This particular one seemed to be seeking shelter in a crevice in the bark. He was so tiny I actually had trouble getting the camera to focus on him. These are sap-sucking insects and they have very powerful, spiny back legs that allow them to jump very high and quick. They have especially large eyes for their size to provide excellent visual acuity, which aids in their survival.

An interesting note: They are also referred to as "sharpshooters" because they forcibly squirt out excrement in a fine stream of droplets from the huge volume of liquid they digest after feeding. Another interesting note is that they have sound-producing organs at the base of their abdomens. The "songs" that they produce are too faint to be heard by humans.

There were several other leafhoppers that were hopping around between the base of the tree and the dried leaves. I saw bright green ones and other striped ones, but they were too fast for photos!

Here is the most exciting thing I happened to see! I thought my eyes were playing tricks on me as I watched this little piece of bark seem to walk and around and nestle itself into a tight little crack of the oak's bark. It became still, and then another tiny clump of bark-like material began walking around, then another and another. I had never seen anything like it before! The moving clumps were very soft to the touch. Jim and Steve had just come down from the top of the trail and Jim informed me that it was a Lacewing Larvae. What the arrow is pointing to is the clump of lichen that the larvae has attached onto its back! This incredible behavior serves two purposes: It completely conceals them so they can stalk their next meal-and it certainly works! You absolutely would not notice this tiny insect if you were not paying VERY CLOSE attention! They move fairly slowly, so they are almost undetectable. Some larva may even cover themselves with their victim's dried remains so they can continue to stalk and feed without the next victim even becoming suspicious!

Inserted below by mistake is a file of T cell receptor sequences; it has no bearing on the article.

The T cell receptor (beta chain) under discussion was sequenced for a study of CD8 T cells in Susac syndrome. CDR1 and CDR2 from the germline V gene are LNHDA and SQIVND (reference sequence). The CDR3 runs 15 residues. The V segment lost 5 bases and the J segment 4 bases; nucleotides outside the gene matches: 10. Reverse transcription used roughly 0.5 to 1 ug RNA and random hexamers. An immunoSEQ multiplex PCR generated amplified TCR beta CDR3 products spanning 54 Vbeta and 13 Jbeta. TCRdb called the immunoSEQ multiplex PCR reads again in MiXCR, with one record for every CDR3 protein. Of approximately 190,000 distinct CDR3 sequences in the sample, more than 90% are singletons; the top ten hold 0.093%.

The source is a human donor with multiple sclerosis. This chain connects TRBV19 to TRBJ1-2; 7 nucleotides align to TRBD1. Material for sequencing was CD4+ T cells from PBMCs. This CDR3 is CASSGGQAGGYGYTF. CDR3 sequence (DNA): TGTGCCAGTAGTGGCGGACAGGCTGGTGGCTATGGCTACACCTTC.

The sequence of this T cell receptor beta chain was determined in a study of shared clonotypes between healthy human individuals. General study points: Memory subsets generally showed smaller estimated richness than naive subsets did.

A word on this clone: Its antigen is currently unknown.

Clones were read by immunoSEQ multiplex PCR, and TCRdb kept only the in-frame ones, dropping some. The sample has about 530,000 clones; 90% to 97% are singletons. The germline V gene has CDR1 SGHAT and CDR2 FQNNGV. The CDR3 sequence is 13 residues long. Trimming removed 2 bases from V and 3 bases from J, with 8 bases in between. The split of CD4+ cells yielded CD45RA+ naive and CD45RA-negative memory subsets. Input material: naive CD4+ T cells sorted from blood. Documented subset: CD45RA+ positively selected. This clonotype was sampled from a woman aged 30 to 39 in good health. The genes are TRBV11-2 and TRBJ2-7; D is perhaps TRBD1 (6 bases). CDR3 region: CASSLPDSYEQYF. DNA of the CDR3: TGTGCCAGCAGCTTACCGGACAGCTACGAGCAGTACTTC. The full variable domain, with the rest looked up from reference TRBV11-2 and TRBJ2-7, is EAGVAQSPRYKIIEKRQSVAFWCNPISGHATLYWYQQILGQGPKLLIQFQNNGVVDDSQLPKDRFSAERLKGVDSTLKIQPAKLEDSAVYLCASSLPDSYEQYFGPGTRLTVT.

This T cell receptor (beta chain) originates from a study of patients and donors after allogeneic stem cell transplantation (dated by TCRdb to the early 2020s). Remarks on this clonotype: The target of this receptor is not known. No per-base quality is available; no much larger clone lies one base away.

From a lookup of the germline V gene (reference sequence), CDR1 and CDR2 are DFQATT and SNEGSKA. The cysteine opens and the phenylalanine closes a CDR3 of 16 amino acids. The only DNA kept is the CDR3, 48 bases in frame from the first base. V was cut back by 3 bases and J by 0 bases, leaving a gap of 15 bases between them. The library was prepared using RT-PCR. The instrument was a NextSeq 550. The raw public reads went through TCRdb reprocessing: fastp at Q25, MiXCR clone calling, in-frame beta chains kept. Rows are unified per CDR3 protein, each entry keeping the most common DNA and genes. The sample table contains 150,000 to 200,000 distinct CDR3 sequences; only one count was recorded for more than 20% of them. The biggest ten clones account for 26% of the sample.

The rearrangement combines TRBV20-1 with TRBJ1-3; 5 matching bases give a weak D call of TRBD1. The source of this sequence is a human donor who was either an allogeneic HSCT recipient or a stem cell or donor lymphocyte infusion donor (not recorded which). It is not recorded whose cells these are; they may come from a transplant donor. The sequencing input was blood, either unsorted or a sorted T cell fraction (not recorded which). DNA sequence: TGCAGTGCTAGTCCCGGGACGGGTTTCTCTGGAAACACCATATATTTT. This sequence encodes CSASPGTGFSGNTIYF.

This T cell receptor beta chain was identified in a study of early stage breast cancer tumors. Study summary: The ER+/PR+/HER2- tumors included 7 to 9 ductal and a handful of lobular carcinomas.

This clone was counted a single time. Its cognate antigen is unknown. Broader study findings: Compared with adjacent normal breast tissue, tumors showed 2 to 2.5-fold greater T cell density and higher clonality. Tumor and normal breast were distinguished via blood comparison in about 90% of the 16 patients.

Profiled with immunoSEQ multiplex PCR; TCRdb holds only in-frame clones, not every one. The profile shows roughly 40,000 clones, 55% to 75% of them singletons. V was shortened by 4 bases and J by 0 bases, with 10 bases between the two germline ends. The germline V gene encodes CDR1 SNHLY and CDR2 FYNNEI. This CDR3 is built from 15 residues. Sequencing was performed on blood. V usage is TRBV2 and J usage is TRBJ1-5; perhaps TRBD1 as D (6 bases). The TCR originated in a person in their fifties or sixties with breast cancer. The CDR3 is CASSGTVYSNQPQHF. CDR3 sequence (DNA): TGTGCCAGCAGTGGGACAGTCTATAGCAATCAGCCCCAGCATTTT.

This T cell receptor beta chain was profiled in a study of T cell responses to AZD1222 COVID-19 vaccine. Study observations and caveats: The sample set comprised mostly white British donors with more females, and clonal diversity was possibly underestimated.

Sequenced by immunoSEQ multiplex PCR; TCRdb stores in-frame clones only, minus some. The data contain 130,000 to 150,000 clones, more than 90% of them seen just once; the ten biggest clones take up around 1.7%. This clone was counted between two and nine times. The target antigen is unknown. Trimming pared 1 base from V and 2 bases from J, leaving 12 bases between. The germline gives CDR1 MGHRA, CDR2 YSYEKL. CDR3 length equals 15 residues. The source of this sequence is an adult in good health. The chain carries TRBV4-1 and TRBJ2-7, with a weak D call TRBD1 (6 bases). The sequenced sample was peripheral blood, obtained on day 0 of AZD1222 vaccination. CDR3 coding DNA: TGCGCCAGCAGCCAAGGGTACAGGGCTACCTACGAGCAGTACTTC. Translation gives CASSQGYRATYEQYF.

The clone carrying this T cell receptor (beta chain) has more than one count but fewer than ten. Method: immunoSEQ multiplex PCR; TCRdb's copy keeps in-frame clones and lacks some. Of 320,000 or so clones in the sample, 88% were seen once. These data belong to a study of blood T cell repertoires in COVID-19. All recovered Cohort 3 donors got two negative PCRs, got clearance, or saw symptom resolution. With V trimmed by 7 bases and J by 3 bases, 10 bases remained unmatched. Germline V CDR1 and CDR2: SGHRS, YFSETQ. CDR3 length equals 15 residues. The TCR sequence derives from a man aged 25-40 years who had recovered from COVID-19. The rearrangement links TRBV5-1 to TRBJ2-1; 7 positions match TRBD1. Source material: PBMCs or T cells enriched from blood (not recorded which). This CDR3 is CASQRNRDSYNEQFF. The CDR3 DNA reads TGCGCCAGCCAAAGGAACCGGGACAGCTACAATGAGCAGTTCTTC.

The other purpose this camouflage serves is to protect themselves. They blend so well into their surroundings that birds or other predators cannot detect them as food.

These tiny insects are actually ferocious predators and have a huge appetite, eating as many as 100 insects per day. They devour aphids, scales, mealybugs, mites, whiteflies, and insect eggs. They are considered very beneficial in this larval stage, as they help to keep those harmful populations down. They have sharp, curved jaws that resemble ice picks and can easily impale their prey. Aphids are a favorite, and they will grab one, suck out their juices, throw the remains to the side and grab another. They have even been given the name "Aphid Lion!"

These larvae will overwinter in the tree bark crevices or other protected places.

The adult Lacewing is a delicate, pretty insect with wings that resemble translucent lace. They feed mostly on pollen and nectar, and supplement their diet with some mites and aphids.

Here you can get a glimpse of this amazing insect! Jim pulled one of the clumps off the tree so we could get a look at what was underneath. As you can see, that clump of lichen is really packed around that tiny body! This one seemed really agitated being upside-down. His tiny legs were kicking like mad! His abdomen is what is visible, so his head is still hidden under the clump. When Jim returned him to the tree, he stuck to it like velcro and continued his journey upward! I was really excited to be able to witness this cool and unusual display!!